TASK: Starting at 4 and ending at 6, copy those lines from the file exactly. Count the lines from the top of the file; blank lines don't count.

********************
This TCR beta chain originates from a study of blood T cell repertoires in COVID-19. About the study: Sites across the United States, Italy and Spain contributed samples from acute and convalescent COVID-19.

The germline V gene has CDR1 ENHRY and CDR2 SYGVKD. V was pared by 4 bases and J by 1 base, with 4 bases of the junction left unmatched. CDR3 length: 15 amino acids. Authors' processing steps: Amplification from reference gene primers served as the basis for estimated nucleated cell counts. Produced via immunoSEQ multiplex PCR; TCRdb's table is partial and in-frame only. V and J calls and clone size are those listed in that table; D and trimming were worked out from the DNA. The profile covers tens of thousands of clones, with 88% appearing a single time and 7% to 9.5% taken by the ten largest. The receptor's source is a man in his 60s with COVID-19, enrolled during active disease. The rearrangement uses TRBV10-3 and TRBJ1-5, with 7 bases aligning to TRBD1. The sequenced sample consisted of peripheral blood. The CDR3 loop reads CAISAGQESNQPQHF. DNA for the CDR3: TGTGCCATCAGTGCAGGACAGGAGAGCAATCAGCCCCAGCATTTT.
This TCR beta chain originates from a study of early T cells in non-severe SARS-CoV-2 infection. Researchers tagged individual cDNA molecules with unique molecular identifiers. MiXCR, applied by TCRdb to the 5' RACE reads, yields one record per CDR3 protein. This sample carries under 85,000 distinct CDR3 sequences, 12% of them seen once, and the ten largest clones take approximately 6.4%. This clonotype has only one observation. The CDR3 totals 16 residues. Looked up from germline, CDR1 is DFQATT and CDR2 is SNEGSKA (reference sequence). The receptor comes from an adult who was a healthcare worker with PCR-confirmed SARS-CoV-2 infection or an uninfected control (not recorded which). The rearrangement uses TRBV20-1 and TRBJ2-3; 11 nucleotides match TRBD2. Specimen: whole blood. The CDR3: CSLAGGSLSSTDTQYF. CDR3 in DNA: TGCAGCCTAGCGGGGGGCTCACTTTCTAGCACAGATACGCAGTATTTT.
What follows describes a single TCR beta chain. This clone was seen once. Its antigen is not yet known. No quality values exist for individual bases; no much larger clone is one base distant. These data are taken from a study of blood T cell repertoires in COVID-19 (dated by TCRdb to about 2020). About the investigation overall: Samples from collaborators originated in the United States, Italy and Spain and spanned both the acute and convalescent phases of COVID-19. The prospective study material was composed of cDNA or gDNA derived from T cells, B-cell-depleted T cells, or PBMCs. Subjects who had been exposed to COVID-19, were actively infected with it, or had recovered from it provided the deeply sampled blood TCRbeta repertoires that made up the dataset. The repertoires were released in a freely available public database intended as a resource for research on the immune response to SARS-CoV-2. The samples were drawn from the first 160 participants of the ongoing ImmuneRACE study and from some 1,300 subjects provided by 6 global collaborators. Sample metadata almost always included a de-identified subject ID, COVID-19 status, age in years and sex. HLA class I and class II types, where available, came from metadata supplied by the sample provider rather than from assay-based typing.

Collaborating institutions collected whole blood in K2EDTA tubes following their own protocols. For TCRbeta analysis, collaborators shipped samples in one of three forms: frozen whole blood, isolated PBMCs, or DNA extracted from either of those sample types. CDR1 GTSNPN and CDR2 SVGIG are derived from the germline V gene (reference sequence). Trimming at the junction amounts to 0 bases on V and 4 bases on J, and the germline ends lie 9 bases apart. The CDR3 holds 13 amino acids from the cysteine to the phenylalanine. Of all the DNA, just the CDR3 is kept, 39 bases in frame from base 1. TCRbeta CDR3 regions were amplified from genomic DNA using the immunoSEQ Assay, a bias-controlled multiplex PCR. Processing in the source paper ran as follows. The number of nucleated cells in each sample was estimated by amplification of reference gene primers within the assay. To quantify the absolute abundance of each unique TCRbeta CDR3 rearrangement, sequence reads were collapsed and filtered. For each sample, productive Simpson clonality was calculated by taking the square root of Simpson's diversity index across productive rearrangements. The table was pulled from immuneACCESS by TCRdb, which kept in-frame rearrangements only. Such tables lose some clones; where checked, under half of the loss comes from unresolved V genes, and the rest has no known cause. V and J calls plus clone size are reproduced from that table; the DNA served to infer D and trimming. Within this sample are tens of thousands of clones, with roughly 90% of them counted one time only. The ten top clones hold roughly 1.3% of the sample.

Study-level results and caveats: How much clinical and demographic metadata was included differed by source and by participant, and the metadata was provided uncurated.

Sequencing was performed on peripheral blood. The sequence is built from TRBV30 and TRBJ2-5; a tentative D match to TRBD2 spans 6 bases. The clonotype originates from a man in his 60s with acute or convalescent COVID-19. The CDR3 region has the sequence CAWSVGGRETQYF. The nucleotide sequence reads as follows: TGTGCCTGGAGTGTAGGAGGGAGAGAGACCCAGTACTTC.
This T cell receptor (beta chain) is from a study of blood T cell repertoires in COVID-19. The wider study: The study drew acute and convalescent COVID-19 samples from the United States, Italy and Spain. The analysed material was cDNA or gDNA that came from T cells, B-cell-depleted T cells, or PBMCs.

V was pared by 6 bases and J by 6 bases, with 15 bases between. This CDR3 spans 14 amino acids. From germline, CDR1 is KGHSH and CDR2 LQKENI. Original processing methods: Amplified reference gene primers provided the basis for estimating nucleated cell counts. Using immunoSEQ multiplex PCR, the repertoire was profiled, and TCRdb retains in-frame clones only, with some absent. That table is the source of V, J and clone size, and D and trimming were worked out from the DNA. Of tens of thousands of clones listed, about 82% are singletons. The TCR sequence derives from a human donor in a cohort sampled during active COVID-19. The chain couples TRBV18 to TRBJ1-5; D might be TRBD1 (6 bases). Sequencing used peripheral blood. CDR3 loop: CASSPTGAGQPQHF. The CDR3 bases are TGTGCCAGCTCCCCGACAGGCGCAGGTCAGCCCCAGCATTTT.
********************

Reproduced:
What follows describes a single TCR beta chain. This clone was seen once. Its antigen is not yet known. No quality values exist for individual bases; no much larger clone is one base distant. These data are taken from a study of blood T cell repertoires in COVID-19 (dated by TCRdb to about 2020). About the investigation overall: Samples from collaborators originated in the United States, Italy and Spain and spanned both the acute and convalescent phases of COVID-19. The prospective study material was composed of cDNA or gDNA derived from T cells, B-cell-depleted T cells, or PBMCs. Subjects who had been exposed to COVID-19, were actively infected with it, or had recovered from it provided the deeply sampled blood TCRbeta repertoires that made up the dataset. The repertoires were released in a freely available public database intended as a resource for research on the immune response to SARS-CoV-2. The samples were drawn from the first 160 participants of the ongoing ImmuneRACE study and from some 1,300 subjects provided by 6 global collaborators. Sample metadata almost always included a de-identified subject ID, COVID-19 status, age in years and sex. HLA class I and class II types, where available, came from metadata supplied by the sample provider rather than from assay-based typing.

Collaborating institutions collected whole blood in K2EDTA tubes following their own protocols. For TCRbeta analysis, collaborators shipped samples in one of three forms: frozen whole blood, isolated PBMCs, or DNA extracted from either of those sample types. CDR1 GTSNPN and CDR2 SVGIG are derived from the germline V gene (reference sequence). Trimming at the junction amounts to 0 bases on V and 4 bases on J, and the germline ends lie 9 bases apart. The CDR3 holds 13 amino acids from the cysteine to the phenylalanine. Of all the DNA, just the CDR3 is kept, 39 bases in frame from base 1. TCRbeta CDR3 regions were amplified from genomic DNA using the immunoSEQ Assay, a bias-controlled multiplex PCR. Processing in the source paper ran as follows. The number of nucleated cells in each sample was estimated by amplification of reference gene primers within the assay. To quantify the absolute abundance of each unique TCRbeta CDR3 rearrangement, sequence reads were collapsed and filtered. For each sample, productive Simpson clonality was calculated by taking the square root of Simpson's diversity index across productive rearrangements. The table was pulled from immuneACCESS by TCRdb, which kept in-frame rearrangements only. Such tables lose some clones; where checked, under half of the loss comes from unresolved V genes, and the rest has no known cause. V and J calls plus clone size are reproduced from that table; the DNA served to infer D and trimming. Within this sample are tens of thousands of clones, with roughly 90% of them counted one time only. The ten top clones hold roughly 1.3% of the sample.

Study-level results and caveats: How much clinical and demographic metadata was included differed by source and by participant, and the metadata was provided uncurated.